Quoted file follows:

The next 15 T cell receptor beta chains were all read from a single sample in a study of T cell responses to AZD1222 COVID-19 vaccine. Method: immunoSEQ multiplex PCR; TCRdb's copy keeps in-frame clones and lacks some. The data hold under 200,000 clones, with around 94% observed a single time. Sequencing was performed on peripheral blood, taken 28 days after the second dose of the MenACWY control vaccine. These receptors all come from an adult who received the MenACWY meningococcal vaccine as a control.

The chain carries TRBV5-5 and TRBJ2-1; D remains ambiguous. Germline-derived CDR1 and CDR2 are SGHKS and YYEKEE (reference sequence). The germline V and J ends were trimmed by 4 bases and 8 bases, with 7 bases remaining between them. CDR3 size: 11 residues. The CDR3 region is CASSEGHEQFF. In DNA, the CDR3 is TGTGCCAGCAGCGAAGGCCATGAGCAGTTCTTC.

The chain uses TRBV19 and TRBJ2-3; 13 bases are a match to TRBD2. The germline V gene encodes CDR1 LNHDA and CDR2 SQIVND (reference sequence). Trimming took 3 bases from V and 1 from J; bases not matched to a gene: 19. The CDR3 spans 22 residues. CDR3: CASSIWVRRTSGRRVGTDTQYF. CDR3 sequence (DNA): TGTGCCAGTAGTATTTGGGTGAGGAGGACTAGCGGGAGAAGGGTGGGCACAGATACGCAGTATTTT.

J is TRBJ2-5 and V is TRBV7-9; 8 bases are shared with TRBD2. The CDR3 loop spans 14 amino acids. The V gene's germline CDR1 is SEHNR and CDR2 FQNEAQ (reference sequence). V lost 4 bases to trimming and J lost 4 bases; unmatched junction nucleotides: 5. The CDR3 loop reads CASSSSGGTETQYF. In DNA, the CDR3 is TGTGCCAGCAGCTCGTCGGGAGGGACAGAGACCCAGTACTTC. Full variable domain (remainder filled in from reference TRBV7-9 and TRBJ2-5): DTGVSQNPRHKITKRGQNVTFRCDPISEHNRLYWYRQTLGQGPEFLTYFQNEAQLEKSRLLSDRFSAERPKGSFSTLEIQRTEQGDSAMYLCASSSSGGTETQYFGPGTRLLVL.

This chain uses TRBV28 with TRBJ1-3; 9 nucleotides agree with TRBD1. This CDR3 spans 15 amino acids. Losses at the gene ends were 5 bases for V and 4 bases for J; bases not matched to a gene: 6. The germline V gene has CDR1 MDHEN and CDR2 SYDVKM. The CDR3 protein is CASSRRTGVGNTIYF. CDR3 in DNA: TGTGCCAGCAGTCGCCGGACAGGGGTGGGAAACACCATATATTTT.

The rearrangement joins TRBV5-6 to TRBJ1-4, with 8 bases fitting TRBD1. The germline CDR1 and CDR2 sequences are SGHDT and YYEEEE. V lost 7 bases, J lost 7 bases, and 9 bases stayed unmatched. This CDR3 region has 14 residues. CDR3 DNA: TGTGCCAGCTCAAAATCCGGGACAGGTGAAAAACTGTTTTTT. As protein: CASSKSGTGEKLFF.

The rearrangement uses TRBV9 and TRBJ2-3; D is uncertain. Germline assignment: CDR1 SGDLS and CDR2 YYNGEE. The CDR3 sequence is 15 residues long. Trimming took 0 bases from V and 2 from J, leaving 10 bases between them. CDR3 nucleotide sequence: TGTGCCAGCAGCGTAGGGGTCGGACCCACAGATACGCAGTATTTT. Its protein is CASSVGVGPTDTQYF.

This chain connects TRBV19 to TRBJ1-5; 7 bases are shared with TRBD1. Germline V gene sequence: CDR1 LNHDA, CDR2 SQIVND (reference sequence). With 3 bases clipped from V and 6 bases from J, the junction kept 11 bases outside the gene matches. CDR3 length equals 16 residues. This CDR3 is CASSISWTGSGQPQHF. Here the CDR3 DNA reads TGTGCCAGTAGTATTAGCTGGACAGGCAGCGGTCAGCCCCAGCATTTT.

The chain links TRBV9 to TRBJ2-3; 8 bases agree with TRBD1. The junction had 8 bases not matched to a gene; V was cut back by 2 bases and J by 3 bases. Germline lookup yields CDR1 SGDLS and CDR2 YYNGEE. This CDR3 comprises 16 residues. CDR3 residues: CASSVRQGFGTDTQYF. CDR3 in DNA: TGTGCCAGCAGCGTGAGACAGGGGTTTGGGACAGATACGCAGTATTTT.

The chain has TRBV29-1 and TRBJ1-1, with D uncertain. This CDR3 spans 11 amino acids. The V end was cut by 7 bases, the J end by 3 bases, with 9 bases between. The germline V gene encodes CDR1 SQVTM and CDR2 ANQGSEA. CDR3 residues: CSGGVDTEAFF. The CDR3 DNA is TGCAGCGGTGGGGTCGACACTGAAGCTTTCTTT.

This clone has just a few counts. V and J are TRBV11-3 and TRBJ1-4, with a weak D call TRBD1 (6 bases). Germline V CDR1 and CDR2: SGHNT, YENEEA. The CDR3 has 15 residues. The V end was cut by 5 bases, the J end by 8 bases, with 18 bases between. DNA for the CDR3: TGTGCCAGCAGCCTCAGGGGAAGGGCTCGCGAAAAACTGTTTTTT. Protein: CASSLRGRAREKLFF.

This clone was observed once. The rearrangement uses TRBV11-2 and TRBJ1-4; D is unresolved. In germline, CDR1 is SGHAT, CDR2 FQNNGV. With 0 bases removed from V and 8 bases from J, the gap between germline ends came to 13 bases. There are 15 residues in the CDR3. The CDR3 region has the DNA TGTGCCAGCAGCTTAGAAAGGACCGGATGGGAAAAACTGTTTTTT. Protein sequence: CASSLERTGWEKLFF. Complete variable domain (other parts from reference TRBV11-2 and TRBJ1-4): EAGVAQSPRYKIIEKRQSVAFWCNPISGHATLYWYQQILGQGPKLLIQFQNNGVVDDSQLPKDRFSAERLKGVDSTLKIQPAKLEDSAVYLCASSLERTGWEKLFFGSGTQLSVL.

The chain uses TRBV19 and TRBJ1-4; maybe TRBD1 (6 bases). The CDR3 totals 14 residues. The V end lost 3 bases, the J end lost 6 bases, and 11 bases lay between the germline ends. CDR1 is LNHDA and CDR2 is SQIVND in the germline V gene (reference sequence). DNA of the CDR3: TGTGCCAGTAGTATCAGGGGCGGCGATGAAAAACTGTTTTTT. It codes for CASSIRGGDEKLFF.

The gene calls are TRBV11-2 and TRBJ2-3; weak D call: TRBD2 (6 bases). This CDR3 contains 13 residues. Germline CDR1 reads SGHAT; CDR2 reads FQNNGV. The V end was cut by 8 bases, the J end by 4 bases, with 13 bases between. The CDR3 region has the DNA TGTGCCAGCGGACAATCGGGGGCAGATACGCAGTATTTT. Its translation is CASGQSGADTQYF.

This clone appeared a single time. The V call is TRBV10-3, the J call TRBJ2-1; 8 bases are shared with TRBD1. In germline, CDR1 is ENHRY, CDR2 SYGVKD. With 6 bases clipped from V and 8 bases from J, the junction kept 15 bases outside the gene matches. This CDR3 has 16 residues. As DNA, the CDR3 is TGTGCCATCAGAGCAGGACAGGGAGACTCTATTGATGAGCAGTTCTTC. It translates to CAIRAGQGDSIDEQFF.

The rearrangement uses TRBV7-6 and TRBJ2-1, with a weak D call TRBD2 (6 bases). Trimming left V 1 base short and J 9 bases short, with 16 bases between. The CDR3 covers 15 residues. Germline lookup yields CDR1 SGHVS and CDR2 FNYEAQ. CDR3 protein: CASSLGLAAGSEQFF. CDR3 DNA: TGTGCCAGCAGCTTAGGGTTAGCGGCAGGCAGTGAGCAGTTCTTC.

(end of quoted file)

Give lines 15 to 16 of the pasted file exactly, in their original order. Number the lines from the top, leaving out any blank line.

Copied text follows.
This clone appeared a single time. The V call is TRBV10-3, the J call TRBJ2-1; 8 bases are shared with TRBD1. In germline, CDR1 is ENHRY, CDR2 SYGVKD. With 6 bases clipped from V and 8 bases from J, the junction kept 15 bases outside the gene matches. This CDR3 has 16 residues. As DNA, the CDR3 is TGTGCCATCAGAGCAGGACAGGGAGACTCTATTGATGAGCAGTTCTTC. It translates to CAIRAGQGDSIDEQFF.

The rearrangement uses TRBV7-6 and TRBJ2-1, with a weak D call TRBD2 (6 bases). Trimming left V 1 base short and J 9 bases short, with 16 bases between. The CDR3 covers 15 residues. Germline lookup yields CDR1 SGHVS and CDR2 FNYEAQ. CDR3 protein: CASSLGLAAGSEQFF. CDR3 DNA: TGTGCCAGCAGCTTAGGGTTAGCGGCAGGCAGTGAGCAGTTCTTC.